Back in January, I reviewed volume 4 from Motohiro Katou's Q.E.D. series and alluded to my intention to reach volume 10 before the end of the year, but we are nearing the halfway mark of 2020 and have only read two further volumes – discussed here and here. So I decided to speed things up a little bit with this twofer review of volumes 7 and 8.
The story opening volume 7, entitled "Serial John Doe," is one of the longest, most ambitiously written and complexly constructed stories in the series with a subversive play on the denouement. Some would probably call it an anti-detective story.
Sou Touma hardly needs an introduction at this point, but the plot of "Serial John Doe" makes it necessary to point out that Touma, a young genius, is an MIT graduate who moved back to Japan to live as an ordinary high-school student. Touma's day as an MIT student tend to come back to him, as seen in volume 2, which introduced one of his American friends, Syd "Loki" Green. Once again, Loki returns with some unsettling news. Someone has cleverly murdered the aces of the MIT departments of genetic technology and aerospace engineering.
The first victim, Kamenev, attended a lecture on quantum mechanics at the University of Moscow and was found dead the following day in a forest, more than 30 km from the city, but to get him "drunk and freeze to death" you would have needed "all the vodka in Moscow" – traces of a sleeping drug and a missing car confirmed there was more to the case. The second victim was the ace of the aerospace department, Liu Shen Chi, whose decayed body was found floating in a derelict boat off the coast of Macao, China. Liu had been poisoned with uranium and "a calculation ruler from old times," used to calculate logarithms, was found by the corpse.
Loki considers the possibility that more aces in other fields of study will also become victims and Touma, a former ace of the mathematics department, is very likely on the killer's list. So he asks Kana Mizuhara to keep an eye on Touma, but this weird story becomes impossible to describe any further. Needless to say, there are more murders, an attempt to kill Touma and a complex code with philosophical underpinnings, but, essentially, the story is a pure whydunit with the motive superseding the identity of the globetrotting serial killer. I still don't know whether, or not, I like the ending, but it certainly was something entirely different.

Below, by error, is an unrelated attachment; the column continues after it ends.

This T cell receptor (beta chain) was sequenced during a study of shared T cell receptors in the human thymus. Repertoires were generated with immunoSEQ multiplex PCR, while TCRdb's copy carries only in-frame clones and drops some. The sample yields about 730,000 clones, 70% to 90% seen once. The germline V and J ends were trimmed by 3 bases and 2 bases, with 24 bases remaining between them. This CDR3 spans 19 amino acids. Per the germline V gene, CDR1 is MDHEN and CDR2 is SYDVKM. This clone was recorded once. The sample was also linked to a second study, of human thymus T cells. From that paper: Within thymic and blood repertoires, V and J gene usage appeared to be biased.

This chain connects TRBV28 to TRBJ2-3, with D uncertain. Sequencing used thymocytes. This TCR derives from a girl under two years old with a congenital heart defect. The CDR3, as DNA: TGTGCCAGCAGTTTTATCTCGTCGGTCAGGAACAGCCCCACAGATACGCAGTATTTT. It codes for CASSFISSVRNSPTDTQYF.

The second story, "A Melancholy Afternoon," is much shorter and simpler in nature, but with a good, solid plot and a warm, human touch to the characterization of the suspects.
On a lazy, Saturday afternoon, Touma and Mizuhara enter a floral shop on a whim and are immediately detained, because they were two of the six people in the shop when a sum of money went missing from owner's private office. The shop owner, Okuda Kousuke, had withdrawn a hundred 10,000 yen bills, one million yen in total, that morning from the bank to cover operational costs and paying wages, but left the envelope on the desk of his office – since the "room is like a safe" with the only window locked and equipped with a burglar alarm. And the only door was under constant observation of the three employees. There's a full-time employee, Ooshima Keiko, assisted by two students working part-time, Gotou Toshio and Watanabe Miyuki. But when the salaries were deducted, Kousuke discovered that he was 50,000 yen short. Someone had taken a pretty packet of money from the envelope! And there were only a handful of people who could have taken it.